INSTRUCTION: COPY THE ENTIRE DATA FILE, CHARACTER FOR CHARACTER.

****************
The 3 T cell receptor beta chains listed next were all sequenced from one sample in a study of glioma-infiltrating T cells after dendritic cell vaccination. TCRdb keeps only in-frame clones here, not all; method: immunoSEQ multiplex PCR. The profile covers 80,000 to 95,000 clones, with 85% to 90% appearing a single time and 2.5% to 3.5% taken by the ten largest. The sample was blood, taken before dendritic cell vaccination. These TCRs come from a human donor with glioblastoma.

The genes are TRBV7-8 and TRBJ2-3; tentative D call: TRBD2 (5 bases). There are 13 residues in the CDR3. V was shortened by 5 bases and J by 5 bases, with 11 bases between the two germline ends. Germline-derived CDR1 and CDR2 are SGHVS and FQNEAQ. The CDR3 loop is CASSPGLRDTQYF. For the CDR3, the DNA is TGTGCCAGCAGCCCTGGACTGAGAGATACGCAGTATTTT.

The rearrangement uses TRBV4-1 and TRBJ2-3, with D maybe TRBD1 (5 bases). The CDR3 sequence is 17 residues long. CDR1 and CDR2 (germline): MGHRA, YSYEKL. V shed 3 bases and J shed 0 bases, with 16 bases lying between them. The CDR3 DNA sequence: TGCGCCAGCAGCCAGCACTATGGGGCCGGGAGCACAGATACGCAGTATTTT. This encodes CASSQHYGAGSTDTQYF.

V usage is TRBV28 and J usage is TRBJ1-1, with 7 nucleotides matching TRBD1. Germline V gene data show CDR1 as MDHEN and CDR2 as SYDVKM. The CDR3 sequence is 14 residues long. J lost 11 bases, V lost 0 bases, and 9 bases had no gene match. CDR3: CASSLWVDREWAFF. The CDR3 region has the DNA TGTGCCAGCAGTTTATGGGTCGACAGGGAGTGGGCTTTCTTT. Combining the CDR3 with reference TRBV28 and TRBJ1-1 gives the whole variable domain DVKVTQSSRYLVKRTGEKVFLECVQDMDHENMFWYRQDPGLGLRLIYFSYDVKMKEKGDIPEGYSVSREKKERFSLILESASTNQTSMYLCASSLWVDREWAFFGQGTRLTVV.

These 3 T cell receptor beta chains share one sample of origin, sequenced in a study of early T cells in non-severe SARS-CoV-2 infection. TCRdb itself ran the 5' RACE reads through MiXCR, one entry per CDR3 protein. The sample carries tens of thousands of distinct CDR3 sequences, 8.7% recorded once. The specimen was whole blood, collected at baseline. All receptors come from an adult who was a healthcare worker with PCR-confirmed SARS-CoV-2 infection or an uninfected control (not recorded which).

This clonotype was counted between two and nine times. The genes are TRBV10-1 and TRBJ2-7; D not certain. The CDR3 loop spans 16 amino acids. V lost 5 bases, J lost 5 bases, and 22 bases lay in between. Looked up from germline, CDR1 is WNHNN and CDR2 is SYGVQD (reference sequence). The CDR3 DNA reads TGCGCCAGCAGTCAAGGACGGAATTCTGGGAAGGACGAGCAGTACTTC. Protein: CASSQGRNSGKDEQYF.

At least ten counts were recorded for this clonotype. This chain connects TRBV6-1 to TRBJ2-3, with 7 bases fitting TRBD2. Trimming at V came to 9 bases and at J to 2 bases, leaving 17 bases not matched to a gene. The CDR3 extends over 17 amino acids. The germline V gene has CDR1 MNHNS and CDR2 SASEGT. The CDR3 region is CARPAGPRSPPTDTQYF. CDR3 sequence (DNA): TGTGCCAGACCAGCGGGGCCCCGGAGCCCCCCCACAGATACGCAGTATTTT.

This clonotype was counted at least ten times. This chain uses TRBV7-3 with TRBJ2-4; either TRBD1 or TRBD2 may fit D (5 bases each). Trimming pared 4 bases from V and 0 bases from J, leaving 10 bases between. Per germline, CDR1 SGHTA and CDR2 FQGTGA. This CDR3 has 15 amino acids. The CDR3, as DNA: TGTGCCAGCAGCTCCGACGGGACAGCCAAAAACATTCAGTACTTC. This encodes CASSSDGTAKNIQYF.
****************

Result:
The 3 T cell receptor beta chains listed next were all sequenced from one sample in a study of glioma-infiltrating T cells after dendritic cell vaccination. TCRdb keeps only in-frame clones here, not all; method: immunoSEQ multiplex PCR. The profile covers 80,000 to 95,000 clones, with 85% to 90% appearing a single time and 2.5% to 3.5% taken by the ten largest. The sample was blood, taken before dendritic cell vaccination. These TCRs come from a human donor with glioblastoma.

The genes are TRBV7-8 and TRBJ2-3; tentative D call: TRBD2 (5 bases). There are 13 residues in the CDR3. V was shortened by 5 bases and J by 5 bases, with 11 bases between the two germline ends. Germline-derived CDR1 and CDR2 are SGHVS and FQNEAQ. The CDR3 loop is CASSPGLRDTQYF. For the CDR3, the DNA is TGTGCCAGCAGCCCTGGACTGAGAGATACGCAGTATTTT.

The rearrangement uses TRBV4-1 and TRBJ2-3, with D maybe TRBD1 (5 bases). The CDR3 sequence is 17 residues long. CDR1 and CDR2 (germline): MGHRA, YSYEKL. V shed 3 bases and J shed 0 bases, with 16 bases lying between them. The CDR3 DNA sequence: TGCGCCAGCAGCCAGCACTATGGGGCCGGGAGCACAGATACGCAGTATTTT. This encodes CASSQHYGAGSTDTQYF.

V usage is TRBV28 and J usage is TRBJ1-1, with 7 nucleotides matching TRBD1. Germline V gene data show CDR1 as MDHEN and CDR2 as SYDVKM. The CDR3 sequence is 14 residues long. J lost 11 bases, V lost 0 bases, and 9 bases had no gene match. CDR3: CASSLWVDREWAFF. The CDR3 region has the DNA TGTGCCAGCAGTTTATGGGTCGACAGGGAGTGGGCTTTCTTT. Combining the CDR3 with reference TRBV28 and TRBJ1-1 gives the whole variable domain DVKVTQSSRYLVKRTGEKVFLECVQDMDHENMFWYRQDPGLGLRLIYFSYDVKMKEKGDIPEGYSVSREKKERFSLILESASTNQTSMYLCASSLWVDREWAFFGQGTRLTVV.

These 3 T cell receptor beta chains share one sample of origin, sequenced in a study of early T cells in non-severe SARS-CoV-2 infection. TCRdb itself ran the 5' RACE reads through MiXCR, one entry per CDR3 protein. The sample carries tens of thousands of distinct CDR3 sequences, 8.7% recorded once. The specimen was whole blood, collected at baseline. All receptors come from an adult who was a healthcare worker with PCR-confirmed SARS-CoV-2 infection or an uninfected control (not recorded which).

This clonotype was counted between two and nine times. The genes are TRBV10-1 and TRBJ2-7; D not certain. The CDR3 loop spans 16 amino acids. V lost 5 bases, J lost 5 bases, and 22 bases lay in between. Looked up from germline, CDR1 is WNHNN and CDR2 is SYGVQD (reference sequence). The CDR3 DNA reads TGCGCCAGCAGTCAAGGACGGAATTCTGGGAAGGACGAGCAGTACTTC. Protein: CASSQGRNSGKDEQYF.

At least ten counts were recorded for this clonotype. This chain connects TRBV6-1 to TRBJ2-3, with 7 bases fitting TRBD2. Trimming at V came to 9 bases and at J to 2 bases, leaving 17 bases not matched to a gene. The CDR3 extends over 17 amino acids. The germline V gene has CDR1 MNHNS and CDR2 SASEGT. The CDR3 region is CARPAGPRSPPTDTQYF. CDR3 sequence (DNA): TGTGCCAGACCAGCGGGGCCCCGGAGCCCCCCCACAGATACGCAGTATTTT.

This clonotype was counted at least ten times. This chain uses TRBV7-3 with TRBJ2-4; either TRBD1 or TRBD2 may fit D (5 bases each). Trimming pared 4 bases from V and 0 bases from J, leaving 10 bases between. Per germline, CDR1 SGHTA and CDR2 FQGTGA. This CDR3 has 15 amino acids. The CDR3, as DNA: TGTGCCAGCAGCTCCGACGGGACAGCCAAAAACATTCAGTACTTC. This encodes CASSSDGTAKNIQYF.